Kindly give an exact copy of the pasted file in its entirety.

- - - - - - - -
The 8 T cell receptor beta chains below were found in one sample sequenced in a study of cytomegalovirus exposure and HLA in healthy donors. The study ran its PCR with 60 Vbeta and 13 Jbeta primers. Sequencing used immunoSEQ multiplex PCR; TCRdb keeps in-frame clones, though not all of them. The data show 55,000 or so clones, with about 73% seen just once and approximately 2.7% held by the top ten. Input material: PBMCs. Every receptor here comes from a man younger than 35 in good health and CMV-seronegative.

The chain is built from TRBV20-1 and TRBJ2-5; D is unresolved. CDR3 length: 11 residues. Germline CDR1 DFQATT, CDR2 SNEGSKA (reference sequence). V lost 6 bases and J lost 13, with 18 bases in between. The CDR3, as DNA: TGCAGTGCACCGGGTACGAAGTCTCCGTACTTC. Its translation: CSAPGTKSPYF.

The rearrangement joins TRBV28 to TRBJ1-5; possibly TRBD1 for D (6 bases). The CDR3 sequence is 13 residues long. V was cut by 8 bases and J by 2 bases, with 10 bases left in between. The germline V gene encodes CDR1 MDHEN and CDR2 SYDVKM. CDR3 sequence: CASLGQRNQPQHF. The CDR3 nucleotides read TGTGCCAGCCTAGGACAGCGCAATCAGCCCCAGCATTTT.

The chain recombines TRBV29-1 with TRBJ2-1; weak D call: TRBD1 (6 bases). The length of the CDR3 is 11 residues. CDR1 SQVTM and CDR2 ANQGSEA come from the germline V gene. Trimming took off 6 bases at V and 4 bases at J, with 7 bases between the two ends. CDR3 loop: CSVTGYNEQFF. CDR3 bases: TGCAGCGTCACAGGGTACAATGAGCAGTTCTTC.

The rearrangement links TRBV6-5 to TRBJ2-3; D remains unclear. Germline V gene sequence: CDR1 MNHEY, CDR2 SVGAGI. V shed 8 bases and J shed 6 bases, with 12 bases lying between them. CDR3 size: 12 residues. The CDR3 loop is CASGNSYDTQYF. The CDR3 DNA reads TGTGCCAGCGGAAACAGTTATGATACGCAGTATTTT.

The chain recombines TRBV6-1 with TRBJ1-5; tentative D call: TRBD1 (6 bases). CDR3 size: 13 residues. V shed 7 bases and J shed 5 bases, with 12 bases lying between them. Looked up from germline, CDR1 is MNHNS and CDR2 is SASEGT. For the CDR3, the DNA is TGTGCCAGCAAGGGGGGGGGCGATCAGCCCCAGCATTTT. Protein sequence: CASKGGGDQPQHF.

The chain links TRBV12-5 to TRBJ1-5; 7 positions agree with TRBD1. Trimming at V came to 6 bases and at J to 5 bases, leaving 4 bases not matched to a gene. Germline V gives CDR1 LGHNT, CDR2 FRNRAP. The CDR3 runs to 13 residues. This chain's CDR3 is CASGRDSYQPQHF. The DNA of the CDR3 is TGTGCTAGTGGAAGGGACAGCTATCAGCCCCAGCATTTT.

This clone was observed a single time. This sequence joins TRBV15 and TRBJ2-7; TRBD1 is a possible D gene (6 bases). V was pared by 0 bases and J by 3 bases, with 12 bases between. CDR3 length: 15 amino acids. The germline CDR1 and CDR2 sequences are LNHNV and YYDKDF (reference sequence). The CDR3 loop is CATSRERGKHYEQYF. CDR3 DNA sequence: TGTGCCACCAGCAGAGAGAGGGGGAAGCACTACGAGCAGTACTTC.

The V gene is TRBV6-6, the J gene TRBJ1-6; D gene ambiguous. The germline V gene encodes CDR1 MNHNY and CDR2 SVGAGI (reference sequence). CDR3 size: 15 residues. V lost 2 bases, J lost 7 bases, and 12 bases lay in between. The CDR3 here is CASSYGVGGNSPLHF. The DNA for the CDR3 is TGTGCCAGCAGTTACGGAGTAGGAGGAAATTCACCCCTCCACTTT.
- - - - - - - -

The 8 T cell receptor beta chains below were found in one sample sequenced in a study of cytomegalovirus exposure and HLA in healthy donors. The study ran its PCR with 60 Vbeta and 13 Jbeta primers. Sequencing used immunoSEQ multiplex PCR; TCRdb keeps in-frame clones, though not all of them. The data show 55,000 or so clones, with about 73% seen just once and approximately 2.7% held by the top ten. Input material: PBMCs. Every receptor here comes from a man younger than 35 in good health and CMV-seronegative.

The chain is built from TRBV20-1 and TRBJ2-5; D is unresolved. CDR3 length: 11 residues. Germline CDR1 DFQATT, CDR2 SNEGSKA (reference sequence). V lost 6 bases and J lost 13, with 18 bases in between. The CDR3, as DNA: TGCAGTGCACCGGGTACGAAGTCTCCGTACTTC. Its translation: CSAPGTKSPYF.

The rearrangement joins TRBV28 to TRBJ1-5; possibly TRBD1 for D (6 bases). The CDR3 sequence is 13 residues long. V was cut by 8 bases and J by 2 bases, with 10 bases left in between. The germline V gene encodes CDR1 MDHEN and CDR2 SYDVKM. CDR3 sequence: CASLGQRNQPQHF. The CDR3 nucleotides read TGTGCCAGCCTAGGACAGCGCAATCAGCCCCAGCATTTT.

The chain recombines TRBV29-1 with TRBJ2-1; weak D call: TRBD1 (6 bases). The length of the CDR3 is 11 residues. CDR1 SQVTM and CDR2 ANQGSEA come from the germline V gene. Trimming took off 6 bases at V and 4 bases at J, with 7 bases between the two ends. CDR3 loop: CSVTGYNEQFF. CDR3 bases: TGCAGCGTCACAGGGTACAATGAGCAGTTCTTC.

The rearrangement links TRBV6-5 to TRBJ2-3; D remains unclear. Germline V gene sequence: CDR1 MNHEY, CDR2 SVGAGI. V shed 8 bases and J shed 6 bases, with 12 bases lying between them. CDR3 size: 12 residues. The CDR3 loop is CASGNSYDTQYF. The CDR3 DNA reads TGTGCCAGCGGAAACAGTTATGATACGCAGTATTTT.

The chain recombines TRBV6-1 with TRBJ1-5; tentative D call: TRBD1 (6 bases). CDR3 size: 13 residues. V shed 7 bases and J shed 5 bases, with 12 bases lying between them. Looked up from germline, CDR1 is MNHNS and CDR2 is SASEGT. For the CDR3, the DNA is TGTGCCAGCAAGGGGGGGGGCGATCAGCCCCAGCATTTT. Protein sequence: CASKGGGDQPQHF.

The chain links TRBV12-5 to TRBJ1-5; 7 positions agree with TRBD1. Trimming at V came to 6 bases and at J to 5 bases, leaving 4 bases not matched to a gene. Germline V gives CDR1 LGHNT, CDR2 FRNRAP. The CDR3 runs to 13 residues. This chain's CDR3 is CASGRDSYQPQHF. The DNA of the CDR3 is TGTGCTAGTGGAAGGGACAGCTATCAGCCCCAGCATTTT.

This clone was observed a single time. This sequence joins TRBV15 and TRBJ2-7; TRBD1 is a possible D gene (6 bases). V was pared by 0 bases and J by 3 bases, with 12 bases between. CDR3 length: 15 amino acids. The germline CDR1 and CDR2 sequences are LNHNV and YYDKDF (reference sequence). The CDR3 loop is CATSRERGKHYEQYF. CDR3 DNA sequence: TGTGCCACCAGCAGAGAGAGGGGGAAGCACTACGAGCAGTACTTC.

The V gene is TRBV6-6, the J gene TRBJ1-6; D gene ambiguous. The germline V gene encodes CDR1 MNHNY and CDR2 SVGAGI (reference sequence). CDR3 size: 15 residues. V lost 2 bases, J lost 7 bases, and 12 bases lay in between. The CDR3 here is CASSYGVGGNSPLHF. The DNA for the CDR3 is TGTGCCAGCAGTTACGGAGTAGGAGGAAATTCACCCCTCCACTTT.